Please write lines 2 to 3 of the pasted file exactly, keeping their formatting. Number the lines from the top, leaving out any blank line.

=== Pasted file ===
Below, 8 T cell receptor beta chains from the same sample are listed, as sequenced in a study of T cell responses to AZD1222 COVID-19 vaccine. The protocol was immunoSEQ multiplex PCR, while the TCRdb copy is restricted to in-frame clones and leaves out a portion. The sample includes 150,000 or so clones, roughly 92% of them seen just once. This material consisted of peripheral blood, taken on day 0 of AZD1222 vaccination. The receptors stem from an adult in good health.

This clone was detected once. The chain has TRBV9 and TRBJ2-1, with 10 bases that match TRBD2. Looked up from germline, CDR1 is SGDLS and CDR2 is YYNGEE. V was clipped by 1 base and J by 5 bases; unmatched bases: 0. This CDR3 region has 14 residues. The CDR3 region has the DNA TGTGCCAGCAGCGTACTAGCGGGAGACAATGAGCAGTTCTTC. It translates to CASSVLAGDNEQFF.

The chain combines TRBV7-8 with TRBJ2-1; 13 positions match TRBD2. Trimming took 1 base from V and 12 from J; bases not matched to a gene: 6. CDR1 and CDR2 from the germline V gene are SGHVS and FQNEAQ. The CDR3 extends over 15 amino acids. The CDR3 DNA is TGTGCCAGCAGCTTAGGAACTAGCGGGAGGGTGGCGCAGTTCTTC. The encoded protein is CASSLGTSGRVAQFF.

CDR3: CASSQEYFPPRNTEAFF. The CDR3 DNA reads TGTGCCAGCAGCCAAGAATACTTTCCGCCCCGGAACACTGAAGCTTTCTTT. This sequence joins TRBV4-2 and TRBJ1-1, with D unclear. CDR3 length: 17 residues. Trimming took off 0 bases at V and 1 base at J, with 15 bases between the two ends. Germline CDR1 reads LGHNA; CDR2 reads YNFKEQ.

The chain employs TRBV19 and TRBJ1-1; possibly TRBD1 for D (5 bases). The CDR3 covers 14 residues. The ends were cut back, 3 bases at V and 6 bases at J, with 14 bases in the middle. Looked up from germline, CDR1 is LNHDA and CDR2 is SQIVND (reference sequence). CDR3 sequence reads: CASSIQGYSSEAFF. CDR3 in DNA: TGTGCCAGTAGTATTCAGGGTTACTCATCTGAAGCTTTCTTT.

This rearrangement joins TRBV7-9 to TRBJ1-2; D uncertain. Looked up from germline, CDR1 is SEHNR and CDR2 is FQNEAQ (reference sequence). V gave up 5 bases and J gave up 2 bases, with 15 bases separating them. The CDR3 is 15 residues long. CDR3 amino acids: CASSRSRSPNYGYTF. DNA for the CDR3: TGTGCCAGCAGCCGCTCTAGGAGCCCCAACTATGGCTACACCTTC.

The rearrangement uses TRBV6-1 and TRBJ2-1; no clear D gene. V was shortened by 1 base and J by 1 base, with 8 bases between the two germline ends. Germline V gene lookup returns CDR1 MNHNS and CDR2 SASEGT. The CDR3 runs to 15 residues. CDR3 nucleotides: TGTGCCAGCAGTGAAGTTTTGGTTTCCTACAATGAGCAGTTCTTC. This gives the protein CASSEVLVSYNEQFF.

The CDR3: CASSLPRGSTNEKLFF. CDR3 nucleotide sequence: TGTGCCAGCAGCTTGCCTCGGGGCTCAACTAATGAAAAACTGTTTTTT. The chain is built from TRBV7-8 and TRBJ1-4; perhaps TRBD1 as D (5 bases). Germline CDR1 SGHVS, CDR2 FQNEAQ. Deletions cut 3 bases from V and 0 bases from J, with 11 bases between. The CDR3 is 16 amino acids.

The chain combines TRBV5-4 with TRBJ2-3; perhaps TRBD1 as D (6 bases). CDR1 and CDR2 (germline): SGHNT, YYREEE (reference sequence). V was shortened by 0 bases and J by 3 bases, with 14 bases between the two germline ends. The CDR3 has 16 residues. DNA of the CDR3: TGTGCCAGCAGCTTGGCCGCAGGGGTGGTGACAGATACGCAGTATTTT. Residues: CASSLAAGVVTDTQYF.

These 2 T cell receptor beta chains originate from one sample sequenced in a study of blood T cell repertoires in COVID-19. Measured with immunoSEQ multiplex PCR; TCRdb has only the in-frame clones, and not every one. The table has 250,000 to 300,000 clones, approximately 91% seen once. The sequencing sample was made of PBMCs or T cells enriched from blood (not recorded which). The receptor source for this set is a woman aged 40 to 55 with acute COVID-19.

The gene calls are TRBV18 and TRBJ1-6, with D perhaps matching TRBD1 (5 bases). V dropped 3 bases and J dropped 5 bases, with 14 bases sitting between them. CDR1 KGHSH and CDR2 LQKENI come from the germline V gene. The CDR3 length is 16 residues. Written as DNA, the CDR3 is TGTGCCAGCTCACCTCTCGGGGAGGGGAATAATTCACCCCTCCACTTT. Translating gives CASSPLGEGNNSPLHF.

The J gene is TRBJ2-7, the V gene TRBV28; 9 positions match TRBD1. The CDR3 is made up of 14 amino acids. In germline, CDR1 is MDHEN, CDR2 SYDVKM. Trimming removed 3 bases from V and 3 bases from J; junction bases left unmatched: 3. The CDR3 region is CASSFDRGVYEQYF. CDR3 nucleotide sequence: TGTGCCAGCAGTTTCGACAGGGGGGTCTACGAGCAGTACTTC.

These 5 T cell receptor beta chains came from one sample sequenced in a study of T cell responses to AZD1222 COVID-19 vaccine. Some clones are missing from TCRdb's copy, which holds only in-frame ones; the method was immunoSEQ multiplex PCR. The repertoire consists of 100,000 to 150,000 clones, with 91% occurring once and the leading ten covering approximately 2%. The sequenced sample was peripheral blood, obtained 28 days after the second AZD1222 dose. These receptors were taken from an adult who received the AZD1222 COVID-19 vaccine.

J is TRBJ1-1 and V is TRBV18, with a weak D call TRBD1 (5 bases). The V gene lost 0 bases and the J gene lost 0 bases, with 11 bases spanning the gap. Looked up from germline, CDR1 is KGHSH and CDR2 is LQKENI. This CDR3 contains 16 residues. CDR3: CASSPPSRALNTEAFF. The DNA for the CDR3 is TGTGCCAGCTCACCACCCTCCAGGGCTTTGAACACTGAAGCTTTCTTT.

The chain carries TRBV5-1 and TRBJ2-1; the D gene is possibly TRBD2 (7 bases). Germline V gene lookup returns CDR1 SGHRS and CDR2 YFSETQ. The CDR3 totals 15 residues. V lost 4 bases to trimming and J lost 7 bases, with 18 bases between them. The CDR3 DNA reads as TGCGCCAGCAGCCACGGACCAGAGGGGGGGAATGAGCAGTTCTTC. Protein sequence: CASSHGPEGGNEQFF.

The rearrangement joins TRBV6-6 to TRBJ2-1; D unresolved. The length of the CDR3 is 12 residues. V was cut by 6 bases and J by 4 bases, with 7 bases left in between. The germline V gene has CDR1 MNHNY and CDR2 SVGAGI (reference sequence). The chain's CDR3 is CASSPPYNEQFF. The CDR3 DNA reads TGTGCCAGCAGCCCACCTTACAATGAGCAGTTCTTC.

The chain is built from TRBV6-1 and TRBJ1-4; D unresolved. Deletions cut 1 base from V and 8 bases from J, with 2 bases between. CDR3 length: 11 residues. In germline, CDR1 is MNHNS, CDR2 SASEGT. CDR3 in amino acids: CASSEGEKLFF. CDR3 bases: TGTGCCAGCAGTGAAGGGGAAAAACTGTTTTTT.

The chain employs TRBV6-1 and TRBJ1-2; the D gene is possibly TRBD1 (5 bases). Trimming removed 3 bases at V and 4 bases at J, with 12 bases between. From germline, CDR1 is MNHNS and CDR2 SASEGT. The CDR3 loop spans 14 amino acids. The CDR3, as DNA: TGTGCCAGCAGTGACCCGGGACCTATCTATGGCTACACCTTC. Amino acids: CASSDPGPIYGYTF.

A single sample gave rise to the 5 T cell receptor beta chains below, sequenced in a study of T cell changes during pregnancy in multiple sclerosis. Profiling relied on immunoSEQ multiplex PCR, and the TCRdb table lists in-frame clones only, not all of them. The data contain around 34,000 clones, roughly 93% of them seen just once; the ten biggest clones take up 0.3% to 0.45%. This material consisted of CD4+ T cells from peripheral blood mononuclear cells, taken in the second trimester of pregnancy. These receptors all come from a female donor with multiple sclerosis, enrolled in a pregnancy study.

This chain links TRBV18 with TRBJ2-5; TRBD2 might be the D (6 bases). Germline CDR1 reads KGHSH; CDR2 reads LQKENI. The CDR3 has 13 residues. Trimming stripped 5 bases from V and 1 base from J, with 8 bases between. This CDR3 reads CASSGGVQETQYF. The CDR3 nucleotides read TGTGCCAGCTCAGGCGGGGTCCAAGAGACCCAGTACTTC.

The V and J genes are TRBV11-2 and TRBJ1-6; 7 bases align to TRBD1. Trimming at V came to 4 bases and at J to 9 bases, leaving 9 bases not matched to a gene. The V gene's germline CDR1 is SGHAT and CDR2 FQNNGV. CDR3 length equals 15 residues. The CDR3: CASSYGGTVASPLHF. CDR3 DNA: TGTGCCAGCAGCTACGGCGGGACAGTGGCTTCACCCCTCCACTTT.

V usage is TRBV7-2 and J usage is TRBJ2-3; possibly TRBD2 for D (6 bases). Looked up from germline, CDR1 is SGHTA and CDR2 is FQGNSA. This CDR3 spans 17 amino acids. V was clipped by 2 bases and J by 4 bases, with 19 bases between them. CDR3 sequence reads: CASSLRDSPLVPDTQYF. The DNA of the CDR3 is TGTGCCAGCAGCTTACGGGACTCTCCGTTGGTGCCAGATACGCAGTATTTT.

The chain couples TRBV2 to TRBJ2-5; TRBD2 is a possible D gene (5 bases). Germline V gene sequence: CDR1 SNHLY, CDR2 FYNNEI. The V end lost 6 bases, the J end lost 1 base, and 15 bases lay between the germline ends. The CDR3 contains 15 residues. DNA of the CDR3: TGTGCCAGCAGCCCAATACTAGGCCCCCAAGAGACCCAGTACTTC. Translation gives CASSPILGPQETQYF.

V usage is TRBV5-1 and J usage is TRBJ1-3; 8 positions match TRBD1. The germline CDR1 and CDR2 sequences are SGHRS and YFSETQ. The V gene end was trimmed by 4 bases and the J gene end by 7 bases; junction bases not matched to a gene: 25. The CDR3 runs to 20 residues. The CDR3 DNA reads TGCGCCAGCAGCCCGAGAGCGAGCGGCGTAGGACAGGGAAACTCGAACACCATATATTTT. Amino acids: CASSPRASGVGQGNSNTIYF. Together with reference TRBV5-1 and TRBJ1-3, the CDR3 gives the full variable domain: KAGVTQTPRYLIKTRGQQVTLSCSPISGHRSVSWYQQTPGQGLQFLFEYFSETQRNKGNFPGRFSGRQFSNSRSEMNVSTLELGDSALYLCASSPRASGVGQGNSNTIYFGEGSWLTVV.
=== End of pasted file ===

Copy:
This clone was detected once. The chain has TRBV9 and TRBJ2-1, with 10 bases that match TRBD2. Looked up from germline, CDR1 is SGDLS and CDR2 is YYNGEE. V was clipped by 1 base and J by 5 bases; unmatched bases: 0. This CDR3 region has 14 residues. The CDR3 region has the DNA TGTGCCAGCAGCGTACTAGCGGGAGACAATGAGCAGTTCTTC. It translates to CASSVLAGDNEQFF.

The chain combines TRBV7-8 with TRBJ2-1; 13 positions match TRBD2. Trimming took 1 base from V and 12 from J; bases not matched to a gene: 6. CDR1 and CDR2 from the germline V gene are SGHVS and FQNEAQ. The CDR3 extends over 15 amino acids. The CDR3 DNA is TGTGCCAGCAGCTTAGGAACTAGCGGGAGGGTGGCGCAGTTCTTC. The encoded protein is CASSLGTSGRVAQFF.